Having watched a number of hunting vids on YouTube over the past couple months, I've come to realize that hunters seem to come in several flavors. At the tasteless end of the spectrum are the guys who see animals as trophies, and who act as if their kill took enormous courage. In reality, the kill is the result of careful planning and experience. That in itself is fine; I don't think there's anything smart or noble about hunting in a heedless, self-endangering manner. But shooting a treed mountain lion is a far cry from defending your family from a mountain lion that has entered your home. The latter takes true guts.

At the other end of the spectrum are the quieter, more analytical hunters who do what they do for practical reasons. They may be getting rid of an overpopulation of nuisance animals, or they may be hunting for food and pelts. Such hunters-- civilized and stoic-- have my respect. They've learned something from the ethos of the American Indian about being thankful for the animal they've brought down, and they don't engage in embarrassing displays of fist-pumping, shouting, and jeering.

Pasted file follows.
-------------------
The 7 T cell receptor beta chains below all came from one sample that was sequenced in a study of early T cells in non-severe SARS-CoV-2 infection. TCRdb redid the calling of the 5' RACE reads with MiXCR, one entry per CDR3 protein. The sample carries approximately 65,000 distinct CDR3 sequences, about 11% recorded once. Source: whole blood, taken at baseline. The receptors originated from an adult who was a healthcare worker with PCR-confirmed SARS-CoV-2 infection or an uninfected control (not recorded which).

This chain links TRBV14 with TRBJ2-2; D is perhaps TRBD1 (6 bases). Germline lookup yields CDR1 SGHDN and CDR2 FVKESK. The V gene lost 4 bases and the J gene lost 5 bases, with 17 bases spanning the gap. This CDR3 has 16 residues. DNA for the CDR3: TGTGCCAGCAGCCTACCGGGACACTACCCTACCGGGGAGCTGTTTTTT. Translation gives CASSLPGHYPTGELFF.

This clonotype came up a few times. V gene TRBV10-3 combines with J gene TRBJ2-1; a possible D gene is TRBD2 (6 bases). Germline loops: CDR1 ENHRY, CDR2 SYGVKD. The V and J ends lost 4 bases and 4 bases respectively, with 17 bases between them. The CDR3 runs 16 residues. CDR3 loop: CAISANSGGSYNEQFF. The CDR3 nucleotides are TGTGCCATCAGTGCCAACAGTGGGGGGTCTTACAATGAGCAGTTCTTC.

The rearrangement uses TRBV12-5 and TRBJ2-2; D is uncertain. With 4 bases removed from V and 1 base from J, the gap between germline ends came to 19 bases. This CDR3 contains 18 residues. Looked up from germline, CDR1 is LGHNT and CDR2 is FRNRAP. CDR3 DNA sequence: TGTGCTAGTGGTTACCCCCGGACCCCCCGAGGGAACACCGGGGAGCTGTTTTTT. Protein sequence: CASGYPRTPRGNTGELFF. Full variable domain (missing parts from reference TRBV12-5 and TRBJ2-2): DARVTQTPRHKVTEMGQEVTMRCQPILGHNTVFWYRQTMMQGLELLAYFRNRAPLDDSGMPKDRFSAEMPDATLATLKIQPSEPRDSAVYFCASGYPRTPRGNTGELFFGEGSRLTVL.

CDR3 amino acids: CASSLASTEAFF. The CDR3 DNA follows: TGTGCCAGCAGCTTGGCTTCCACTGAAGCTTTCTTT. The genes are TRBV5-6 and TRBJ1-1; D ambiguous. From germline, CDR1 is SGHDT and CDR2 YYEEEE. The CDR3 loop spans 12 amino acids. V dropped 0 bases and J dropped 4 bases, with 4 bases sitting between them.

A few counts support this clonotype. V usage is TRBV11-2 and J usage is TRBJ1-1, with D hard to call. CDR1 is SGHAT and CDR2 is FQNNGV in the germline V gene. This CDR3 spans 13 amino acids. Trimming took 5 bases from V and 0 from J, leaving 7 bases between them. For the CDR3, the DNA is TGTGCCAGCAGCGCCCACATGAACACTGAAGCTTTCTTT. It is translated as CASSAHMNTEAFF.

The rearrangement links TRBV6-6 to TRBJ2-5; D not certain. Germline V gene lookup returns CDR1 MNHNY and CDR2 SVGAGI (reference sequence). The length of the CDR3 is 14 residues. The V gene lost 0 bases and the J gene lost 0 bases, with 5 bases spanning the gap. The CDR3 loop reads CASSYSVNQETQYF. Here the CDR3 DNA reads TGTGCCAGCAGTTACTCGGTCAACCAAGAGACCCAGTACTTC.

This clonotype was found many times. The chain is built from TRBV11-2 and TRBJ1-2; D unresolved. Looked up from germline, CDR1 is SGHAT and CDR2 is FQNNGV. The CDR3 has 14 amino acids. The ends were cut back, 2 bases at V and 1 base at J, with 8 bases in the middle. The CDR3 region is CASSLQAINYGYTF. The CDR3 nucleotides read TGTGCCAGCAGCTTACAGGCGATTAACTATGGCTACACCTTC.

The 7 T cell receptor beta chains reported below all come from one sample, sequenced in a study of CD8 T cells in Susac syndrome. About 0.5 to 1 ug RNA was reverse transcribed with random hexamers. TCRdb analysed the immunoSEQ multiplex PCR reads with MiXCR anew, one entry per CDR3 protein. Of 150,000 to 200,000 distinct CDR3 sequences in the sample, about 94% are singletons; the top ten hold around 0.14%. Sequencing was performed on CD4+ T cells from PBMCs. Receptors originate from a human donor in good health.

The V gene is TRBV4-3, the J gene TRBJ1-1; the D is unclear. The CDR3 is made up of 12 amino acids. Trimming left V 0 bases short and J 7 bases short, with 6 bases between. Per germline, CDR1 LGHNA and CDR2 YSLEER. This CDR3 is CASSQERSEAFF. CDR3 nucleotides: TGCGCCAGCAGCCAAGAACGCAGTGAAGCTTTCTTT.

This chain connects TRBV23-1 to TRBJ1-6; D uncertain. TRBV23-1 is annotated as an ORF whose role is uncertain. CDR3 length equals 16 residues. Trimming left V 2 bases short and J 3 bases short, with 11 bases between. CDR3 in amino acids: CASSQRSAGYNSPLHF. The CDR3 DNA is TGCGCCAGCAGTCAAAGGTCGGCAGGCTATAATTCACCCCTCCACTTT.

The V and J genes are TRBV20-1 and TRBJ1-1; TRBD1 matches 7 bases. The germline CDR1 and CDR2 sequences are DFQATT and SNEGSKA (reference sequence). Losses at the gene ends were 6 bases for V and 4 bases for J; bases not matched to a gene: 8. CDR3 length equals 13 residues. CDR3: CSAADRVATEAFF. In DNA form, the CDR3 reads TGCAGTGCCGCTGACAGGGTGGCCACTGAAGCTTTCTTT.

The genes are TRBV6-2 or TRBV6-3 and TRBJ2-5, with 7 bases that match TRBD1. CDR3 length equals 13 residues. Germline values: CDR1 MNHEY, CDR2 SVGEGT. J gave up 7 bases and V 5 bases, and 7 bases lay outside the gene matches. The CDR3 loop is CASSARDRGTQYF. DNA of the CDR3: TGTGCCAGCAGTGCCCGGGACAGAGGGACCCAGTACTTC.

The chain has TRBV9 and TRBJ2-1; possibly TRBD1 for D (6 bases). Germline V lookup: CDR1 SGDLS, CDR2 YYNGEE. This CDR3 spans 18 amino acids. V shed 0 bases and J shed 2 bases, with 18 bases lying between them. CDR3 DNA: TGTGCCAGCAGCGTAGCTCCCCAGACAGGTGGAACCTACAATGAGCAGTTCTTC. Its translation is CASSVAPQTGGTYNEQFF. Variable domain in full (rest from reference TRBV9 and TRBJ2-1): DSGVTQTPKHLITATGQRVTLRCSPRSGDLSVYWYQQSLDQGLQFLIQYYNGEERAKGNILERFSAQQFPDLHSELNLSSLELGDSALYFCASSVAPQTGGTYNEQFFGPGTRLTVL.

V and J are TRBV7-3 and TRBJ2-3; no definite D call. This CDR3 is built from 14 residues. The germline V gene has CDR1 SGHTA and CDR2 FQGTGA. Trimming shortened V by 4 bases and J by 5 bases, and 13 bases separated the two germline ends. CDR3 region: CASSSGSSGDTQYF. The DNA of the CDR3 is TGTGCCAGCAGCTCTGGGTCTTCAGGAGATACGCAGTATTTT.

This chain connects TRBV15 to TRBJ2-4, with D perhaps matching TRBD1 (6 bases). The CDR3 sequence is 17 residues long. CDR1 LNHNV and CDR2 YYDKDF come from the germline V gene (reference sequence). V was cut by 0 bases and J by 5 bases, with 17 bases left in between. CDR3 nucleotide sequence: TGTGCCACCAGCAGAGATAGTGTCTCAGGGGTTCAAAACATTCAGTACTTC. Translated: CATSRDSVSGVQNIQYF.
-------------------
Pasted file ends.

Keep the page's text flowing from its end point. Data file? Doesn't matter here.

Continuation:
I subscribe to the old wisdom that, when you bring an animal down, you are bound to that animal. Even if the link is only a biological one, scientifically explainable, the fact remains that that animal now gives you some of its energy. You're both playing your roles in the great cosmic drama, life feeding on life, and that's something to take seriously.



Anonymous said...